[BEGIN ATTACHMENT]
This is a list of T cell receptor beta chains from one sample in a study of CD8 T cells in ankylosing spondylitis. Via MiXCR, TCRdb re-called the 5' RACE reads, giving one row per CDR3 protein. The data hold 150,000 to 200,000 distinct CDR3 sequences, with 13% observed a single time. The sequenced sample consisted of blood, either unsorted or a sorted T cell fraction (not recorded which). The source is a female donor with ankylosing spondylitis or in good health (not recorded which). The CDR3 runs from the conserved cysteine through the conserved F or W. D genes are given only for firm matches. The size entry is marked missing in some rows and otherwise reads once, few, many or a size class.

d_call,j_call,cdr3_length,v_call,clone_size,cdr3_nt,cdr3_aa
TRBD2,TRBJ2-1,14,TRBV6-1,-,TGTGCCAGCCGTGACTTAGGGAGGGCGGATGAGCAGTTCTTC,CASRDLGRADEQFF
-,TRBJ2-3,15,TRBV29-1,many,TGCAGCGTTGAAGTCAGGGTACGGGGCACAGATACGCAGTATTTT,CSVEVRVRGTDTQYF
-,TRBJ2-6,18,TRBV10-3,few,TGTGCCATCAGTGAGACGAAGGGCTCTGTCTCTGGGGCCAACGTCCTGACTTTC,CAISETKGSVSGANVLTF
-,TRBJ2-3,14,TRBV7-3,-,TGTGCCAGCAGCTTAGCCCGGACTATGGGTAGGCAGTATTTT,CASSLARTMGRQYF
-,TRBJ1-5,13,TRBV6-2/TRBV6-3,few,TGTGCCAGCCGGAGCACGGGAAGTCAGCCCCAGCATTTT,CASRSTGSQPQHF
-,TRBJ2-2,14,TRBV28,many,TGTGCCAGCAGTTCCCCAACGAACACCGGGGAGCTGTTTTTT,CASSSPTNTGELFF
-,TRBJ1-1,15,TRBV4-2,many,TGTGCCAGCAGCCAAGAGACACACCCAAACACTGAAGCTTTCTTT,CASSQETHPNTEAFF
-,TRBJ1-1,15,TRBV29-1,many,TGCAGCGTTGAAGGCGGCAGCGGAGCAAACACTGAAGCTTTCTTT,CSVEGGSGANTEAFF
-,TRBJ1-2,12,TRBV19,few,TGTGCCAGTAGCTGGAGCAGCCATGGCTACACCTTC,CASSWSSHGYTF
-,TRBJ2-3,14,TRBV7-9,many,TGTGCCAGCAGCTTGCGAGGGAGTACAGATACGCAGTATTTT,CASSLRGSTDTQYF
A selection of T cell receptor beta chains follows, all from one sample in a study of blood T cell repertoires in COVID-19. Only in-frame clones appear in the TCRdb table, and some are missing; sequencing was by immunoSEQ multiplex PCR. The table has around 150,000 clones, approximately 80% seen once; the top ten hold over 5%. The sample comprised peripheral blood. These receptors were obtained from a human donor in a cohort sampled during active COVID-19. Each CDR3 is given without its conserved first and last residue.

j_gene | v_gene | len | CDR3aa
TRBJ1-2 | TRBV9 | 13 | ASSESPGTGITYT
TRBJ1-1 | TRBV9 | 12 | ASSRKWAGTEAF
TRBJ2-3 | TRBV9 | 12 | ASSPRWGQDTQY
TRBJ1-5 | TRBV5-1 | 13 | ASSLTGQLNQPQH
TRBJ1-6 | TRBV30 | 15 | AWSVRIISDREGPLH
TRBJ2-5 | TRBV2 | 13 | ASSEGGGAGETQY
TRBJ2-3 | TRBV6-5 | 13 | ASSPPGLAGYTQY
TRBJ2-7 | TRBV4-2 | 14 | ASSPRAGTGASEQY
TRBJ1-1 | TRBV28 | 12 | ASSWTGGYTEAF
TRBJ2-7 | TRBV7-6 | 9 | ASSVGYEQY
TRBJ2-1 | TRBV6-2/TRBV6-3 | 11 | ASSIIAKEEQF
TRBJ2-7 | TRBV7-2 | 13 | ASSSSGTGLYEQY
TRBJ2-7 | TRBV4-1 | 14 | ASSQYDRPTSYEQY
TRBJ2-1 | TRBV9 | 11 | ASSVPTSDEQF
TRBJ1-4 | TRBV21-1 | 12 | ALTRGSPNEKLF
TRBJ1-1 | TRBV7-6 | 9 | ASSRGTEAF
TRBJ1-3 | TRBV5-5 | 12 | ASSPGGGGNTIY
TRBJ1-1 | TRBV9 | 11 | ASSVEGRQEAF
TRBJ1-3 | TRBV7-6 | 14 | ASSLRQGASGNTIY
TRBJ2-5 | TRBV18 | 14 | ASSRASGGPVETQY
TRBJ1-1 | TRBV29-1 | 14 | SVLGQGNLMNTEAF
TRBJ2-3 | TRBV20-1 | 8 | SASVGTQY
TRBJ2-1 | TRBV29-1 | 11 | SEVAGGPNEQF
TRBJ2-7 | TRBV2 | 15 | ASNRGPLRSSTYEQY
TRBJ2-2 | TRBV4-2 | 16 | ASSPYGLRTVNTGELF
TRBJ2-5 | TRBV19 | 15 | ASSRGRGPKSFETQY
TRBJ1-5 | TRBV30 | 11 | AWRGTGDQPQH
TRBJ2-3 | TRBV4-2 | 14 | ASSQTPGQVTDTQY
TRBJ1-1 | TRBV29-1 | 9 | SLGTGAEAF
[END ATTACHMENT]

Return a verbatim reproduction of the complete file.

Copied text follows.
This is a list of T cell receptor beta chains from one sample in a study of CD8 T cells in ankylosing spondylitis. Via MiXCR, TCRdb re-called the 5' RACE reads, giving one row per CDR3 protein. The data hold 150,000 to 200,000 distinct CDR3 sequences, with 13% observed a single time. The sequenced sample consisted of blood, either unsorted or a sorted T cell fraction (not recorded which). The source is a female donor with ankylosing spondylitis or in good health (not recorded which). The CDR3 runs from the conserved cysteine through the conserved F or W. D genes are given only for firm matches. The size entry is marked missing in some rows and otherwise reads once, few, many or a size class.

d_call,j_call,cdr3_length,v_call,clone_size,cdr3_nt,cdr3_aa
TRBD2,TRBJ2-1,14,TRBV6-1,-,TGTGCCAGCCGTGACTTAGGGAGGGCGGATGAGCAGTTCTTC,CASRDLGRADEQFF
-,TRBJ2-3,15,TRBV29-1,many,TGCAGCGTTGAAGTCAGGGTACGGGGCACAGATACGCAGTATTTT,CSVEVRVRGTDTQYF
-,TRBJ2-6,18,TRBV10-3,few,TGTGCCATCAGTGAGACGAAGGGCTCTGTCTCTGGGGCCAACGTCCTGACTTTC,CAISETKGSVSGANVLTF
-,TRBJ2-3,14,TRBV7-3,-,TGTGCCAGCAGCTTAGCCCGGACTATGGGTAGGCAGTATTTT,CASSLARTMGRQYF
-,TRBJ1-5,13,TRBV6-2/TRBV6-3,few,TGTGCCAGCCGGAGCACGGGAAGTCAGCCCCAGCATTTT,CASRSTGSQPQHF
-,TRBJ2-2,14,TRBV28,many,TGTGCCAGCAGTTCCCCAACGAACACCGGGGAGCTGTTTTTT,CASSSPTNTGELFF
-,TRBJ1-1,15,TRBV4-2,many,TGTGCCAGCAGCCAAGAGACACACCCAAACACTGAAGCTTTCTTT,CASSQETHPNTEAFF
-,TRBJ1-1,15,TRBV29-1,many,TGCAGCGTTGAAGGCGGCAGCGGAGCAAACACTGAAGCTTTCTTT,CSVEGGSGANTEAFF
-,TRBJ1-2,12,TRBV19,few,TGTGCCAGTAGCTGGAGCAGCCATGGCTACACCTTC,CASSWSSHGYTF
-,TRBJ2-3,14,TRBV7-9,many,TGTGCCAGCAGCTTGCGAGGGAGTACAGATACGCAGTATTTT,CASSLRGSTDTQYF
A selection of T cell receptor beta chains follows, all from one sample in a study of blood T cell repertoires in COVID-19. Only in-frame clones appear in the TCRdb table, and some are missing; sequencing was by immunoSEQ multiplex PCR. The table has around 150,000 clones, approximately 80% seen once; the top ten hold over 5%. The sample comprised peripheral blood. These receptors were obtained from a human donor in a cohort sampled during active COVID-19. Each CDR3 is given without its conserved first and last residue.

j_gene | v_gene | len | CDR3aa
TRBJ1-2 | TRBV9 | 13 | ASSESPGTGITYT
TRBJ1-1 | TRBV9 | 12 | ASSRKWAGTEAF
TRBJ2-3 | TRBV9 | 12 | ASSPRWGQDTQY
TRBJ1-5 | TRBV5-1 | 13 | ASSLTGQLNQPQH
TRBJ1-6 | TRBV30 | 15 | AWSVRIISDREGPLH
TRBJ2-5 | TRBV2 | 13 | ASSEGGGAGETQY
TRBJ2-3 | TRBV6-5 | 13 | ASSPPGLAGYTQY
TRBJ2-7 | TRBV4-2 | 14 | ASSPRAGTGASEQY
TRBJ1-1 | TRBV28 | 12 | ASSWTGGYTEAF
TRBJ2-7 | TRBV7-6 | 9 | ASSVGYEQY
TRBJ2-1 | TRBV6-2/TRBV6-3 | 11 | ASSIIAKEEQF
TRBJ2-7 | TRBV7-2 | 13 | ASSSSGTGLYEQY
TRBJ2-7 | TRBV4-1 | 14 | ASSQYDRPTSYEQY
TRBJ2-1 | TRBV9 | 11 | ASSVPTSDEQF
TRBJ1-4 | TRBV21-1 | 12 | ALTRGSPNEKLF
TRBJ1-1 | TRBV7-6 | 9 | ASSRGTEAF
TRBJ1-3 | TRBV5-5 | 12 | ASSPGGGGNTIY
TRBJ1-1 | TRBV9 | 11 | ASSVEGRQEAF
TRBJ1-3 | TRBV7-6 | 14 | ASSLRQGASGNTIY
TRBJ2-5 | TRBV18 | 14 | ASSRASGGPVETQY
TRBJ1-1 | TRBV29-1 | 14 | SVLGQGNLMNTEAF
TRBJ2-3 | TRBV20-1 | 8 | SASVGTQY
TRBJ2-1 | TRBV29-1 | 11 | SEVAGGPNEQF
TRBJ2-7 | TRBV2 | 15 | ASNRGPLRSSTYEQY
TRBJ2-2 | TRBV4-2 | 16 | ASSPYGLRTVNTGELF
TRBJ2-5 | TRBV19 | 15 | ASSRGRGPKSFETQY
TRBJ1-5 | TRBV30 | 11 | AWRGTGDQPQH
TRBJ2-3 | TRBV4-2 | 14 | ASSQTPGQVTDTQY
TRBJ1-1 | TRBV29-1 | 9 | SLGTGAEAF